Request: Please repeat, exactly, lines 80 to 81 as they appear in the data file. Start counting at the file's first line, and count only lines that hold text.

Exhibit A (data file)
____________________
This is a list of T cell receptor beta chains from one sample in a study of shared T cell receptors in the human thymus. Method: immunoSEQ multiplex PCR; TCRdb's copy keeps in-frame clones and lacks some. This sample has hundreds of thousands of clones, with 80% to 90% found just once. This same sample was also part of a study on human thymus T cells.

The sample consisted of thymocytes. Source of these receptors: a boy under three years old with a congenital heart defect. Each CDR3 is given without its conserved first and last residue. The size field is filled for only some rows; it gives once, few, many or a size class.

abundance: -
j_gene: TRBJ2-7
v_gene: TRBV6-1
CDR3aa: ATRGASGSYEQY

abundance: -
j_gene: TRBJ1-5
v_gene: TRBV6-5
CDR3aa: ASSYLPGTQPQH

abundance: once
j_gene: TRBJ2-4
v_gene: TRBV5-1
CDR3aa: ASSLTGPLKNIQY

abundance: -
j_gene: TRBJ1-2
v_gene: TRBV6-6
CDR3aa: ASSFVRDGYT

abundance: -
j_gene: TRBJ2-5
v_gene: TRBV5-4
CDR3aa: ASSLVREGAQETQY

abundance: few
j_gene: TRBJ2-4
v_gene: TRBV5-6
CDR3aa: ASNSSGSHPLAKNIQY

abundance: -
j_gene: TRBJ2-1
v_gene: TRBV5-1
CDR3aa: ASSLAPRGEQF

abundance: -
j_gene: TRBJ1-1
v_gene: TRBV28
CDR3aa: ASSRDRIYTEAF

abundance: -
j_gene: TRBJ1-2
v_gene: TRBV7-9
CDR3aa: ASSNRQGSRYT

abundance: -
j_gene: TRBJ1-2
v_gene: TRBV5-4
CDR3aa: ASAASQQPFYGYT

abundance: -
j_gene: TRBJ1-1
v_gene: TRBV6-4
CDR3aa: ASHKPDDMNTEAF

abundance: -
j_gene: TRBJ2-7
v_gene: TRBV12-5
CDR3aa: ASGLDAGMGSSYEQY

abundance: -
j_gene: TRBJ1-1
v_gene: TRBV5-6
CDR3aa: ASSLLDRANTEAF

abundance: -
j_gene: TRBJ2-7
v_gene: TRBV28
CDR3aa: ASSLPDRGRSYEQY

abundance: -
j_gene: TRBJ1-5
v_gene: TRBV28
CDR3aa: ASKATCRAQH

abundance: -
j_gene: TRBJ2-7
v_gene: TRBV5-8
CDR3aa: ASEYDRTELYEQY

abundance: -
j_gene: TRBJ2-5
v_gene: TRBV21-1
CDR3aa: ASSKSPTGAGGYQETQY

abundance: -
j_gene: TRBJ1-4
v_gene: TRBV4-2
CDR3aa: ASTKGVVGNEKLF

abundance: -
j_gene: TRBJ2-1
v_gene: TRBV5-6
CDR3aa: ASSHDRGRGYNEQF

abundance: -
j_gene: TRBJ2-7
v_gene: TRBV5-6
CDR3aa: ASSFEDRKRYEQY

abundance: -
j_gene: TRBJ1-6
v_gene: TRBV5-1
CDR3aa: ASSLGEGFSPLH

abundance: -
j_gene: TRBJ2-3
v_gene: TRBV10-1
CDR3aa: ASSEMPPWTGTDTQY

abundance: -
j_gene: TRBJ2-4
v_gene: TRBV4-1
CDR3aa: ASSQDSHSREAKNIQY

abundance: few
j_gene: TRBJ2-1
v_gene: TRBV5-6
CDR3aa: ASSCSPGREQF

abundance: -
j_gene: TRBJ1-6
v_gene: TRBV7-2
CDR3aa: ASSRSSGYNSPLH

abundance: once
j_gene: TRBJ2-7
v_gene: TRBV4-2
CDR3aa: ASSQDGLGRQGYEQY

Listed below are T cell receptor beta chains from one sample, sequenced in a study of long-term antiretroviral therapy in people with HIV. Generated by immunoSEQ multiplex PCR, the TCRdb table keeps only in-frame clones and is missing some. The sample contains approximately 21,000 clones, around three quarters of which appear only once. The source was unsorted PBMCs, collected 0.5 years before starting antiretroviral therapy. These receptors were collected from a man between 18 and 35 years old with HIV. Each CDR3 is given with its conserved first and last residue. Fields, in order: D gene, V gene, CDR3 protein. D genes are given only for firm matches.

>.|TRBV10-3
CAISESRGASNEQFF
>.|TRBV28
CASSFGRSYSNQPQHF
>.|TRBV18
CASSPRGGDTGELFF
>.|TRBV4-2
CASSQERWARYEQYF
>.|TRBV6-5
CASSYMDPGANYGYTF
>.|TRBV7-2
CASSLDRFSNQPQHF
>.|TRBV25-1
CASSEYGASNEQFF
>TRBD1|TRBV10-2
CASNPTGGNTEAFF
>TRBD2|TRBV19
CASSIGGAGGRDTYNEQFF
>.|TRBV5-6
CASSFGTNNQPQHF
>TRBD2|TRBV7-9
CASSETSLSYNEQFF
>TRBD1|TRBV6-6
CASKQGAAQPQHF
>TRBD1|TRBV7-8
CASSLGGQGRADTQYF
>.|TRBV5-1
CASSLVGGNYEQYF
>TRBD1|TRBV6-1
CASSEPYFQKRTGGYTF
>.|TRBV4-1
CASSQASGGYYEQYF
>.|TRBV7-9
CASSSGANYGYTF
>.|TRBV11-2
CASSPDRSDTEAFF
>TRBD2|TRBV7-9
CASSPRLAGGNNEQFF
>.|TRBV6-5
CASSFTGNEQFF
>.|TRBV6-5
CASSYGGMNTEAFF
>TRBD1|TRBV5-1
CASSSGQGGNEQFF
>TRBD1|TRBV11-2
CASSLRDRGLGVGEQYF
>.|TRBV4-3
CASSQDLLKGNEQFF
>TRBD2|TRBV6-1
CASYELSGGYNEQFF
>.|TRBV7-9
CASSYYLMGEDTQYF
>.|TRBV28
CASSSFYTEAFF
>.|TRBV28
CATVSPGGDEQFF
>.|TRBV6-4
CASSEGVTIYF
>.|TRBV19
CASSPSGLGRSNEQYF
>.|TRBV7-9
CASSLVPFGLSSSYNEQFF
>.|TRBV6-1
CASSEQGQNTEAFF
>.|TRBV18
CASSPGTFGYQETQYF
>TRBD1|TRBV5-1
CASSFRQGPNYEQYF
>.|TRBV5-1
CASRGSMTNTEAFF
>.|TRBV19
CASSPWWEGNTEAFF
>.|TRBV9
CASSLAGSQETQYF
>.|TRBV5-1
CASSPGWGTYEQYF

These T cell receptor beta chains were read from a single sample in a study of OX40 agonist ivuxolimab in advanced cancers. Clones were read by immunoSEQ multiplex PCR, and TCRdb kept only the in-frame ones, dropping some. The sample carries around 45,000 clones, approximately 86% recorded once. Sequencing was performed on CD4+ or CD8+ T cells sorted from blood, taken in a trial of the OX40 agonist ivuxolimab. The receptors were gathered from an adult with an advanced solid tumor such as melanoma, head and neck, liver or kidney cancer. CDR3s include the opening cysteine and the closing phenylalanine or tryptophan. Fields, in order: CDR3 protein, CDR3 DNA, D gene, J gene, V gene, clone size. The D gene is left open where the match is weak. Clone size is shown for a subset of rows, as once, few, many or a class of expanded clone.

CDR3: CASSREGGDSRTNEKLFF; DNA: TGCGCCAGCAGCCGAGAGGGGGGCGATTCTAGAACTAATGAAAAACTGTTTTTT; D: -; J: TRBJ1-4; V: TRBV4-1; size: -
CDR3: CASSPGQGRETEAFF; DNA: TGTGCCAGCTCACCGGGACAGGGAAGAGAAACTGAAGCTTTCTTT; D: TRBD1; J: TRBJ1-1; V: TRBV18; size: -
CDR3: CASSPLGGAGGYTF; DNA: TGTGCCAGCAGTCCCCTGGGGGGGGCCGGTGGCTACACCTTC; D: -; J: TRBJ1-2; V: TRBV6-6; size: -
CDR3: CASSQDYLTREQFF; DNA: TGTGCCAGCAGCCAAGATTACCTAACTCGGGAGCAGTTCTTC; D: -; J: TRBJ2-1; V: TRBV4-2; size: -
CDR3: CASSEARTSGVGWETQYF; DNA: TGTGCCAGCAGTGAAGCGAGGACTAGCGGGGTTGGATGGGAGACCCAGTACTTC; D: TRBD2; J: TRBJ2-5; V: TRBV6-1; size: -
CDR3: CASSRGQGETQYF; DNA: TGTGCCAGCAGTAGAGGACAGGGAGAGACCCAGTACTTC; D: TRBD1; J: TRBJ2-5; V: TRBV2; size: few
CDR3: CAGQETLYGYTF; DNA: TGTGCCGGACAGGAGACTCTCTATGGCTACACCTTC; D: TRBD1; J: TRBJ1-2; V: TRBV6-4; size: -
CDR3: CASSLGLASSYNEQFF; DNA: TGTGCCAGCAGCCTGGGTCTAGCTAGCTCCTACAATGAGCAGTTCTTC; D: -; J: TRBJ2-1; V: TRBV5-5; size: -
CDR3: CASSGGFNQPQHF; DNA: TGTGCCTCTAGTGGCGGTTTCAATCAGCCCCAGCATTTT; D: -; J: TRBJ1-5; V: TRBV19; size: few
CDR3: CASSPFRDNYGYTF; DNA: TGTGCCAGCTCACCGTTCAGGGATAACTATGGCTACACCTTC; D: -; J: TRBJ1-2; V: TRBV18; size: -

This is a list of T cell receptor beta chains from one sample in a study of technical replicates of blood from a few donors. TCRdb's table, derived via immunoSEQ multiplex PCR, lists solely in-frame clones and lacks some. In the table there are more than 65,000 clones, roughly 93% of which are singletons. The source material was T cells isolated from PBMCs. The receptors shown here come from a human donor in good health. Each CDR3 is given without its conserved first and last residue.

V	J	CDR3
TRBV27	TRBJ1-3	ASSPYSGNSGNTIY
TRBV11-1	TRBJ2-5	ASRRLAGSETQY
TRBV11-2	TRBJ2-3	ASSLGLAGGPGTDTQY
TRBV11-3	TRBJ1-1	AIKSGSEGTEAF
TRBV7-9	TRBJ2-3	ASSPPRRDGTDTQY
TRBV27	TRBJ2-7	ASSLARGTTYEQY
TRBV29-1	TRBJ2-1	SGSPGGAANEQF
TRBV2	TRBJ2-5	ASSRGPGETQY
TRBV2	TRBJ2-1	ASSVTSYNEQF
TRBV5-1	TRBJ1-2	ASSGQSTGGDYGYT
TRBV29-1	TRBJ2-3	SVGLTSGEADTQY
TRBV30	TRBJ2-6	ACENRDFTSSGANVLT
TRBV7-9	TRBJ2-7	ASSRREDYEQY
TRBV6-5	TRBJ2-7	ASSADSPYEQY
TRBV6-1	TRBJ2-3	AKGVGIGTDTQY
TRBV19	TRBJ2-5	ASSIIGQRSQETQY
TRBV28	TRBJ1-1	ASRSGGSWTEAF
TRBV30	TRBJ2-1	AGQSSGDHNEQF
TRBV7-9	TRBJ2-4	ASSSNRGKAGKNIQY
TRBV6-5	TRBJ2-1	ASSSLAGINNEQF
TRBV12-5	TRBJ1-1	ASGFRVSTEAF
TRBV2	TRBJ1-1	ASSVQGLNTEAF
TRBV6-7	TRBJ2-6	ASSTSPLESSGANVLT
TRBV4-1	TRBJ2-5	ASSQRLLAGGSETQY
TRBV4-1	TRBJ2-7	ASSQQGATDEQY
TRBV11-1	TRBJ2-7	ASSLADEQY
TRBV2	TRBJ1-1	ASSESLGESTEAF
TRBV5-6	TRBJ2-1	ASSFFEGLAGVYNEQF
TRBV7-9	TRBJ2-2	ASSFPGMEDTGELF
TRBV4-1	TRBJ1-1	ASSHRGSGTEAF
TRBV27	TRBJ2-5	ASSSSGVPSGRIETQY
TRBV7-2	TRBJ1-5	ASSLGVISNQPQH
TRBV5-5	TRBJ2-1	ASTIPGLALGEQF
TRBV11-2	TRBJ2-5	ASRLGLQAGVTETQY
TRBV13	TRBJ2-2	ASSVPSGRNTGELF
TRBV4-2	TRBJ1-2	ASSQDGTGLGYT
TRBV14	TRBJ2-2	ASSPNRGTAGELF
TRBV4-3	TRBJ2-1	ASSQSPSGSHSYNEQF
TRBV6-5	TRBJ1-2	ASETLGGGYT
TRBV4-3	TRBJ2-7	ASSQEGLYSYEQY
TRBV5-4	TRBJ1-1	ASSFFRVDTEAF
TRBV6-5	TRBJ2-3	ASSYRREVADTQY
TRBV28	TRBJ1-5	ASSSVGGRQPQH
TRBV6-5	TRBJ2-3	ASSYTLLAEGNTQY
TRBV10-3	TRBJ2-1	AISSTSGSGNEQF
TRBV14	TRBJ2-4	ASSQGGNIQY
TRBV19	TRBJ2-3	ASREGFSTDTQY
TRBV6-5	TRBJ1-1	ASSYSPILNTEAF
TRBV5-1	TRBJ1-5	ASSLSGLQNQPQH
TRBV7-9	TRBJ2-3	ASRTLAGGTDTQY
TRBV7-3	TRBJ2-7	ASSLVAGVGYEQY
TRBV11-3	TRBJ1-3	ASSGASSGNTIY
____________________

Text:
j_gene: TRBJ2-7
v_gene: TRBV5-6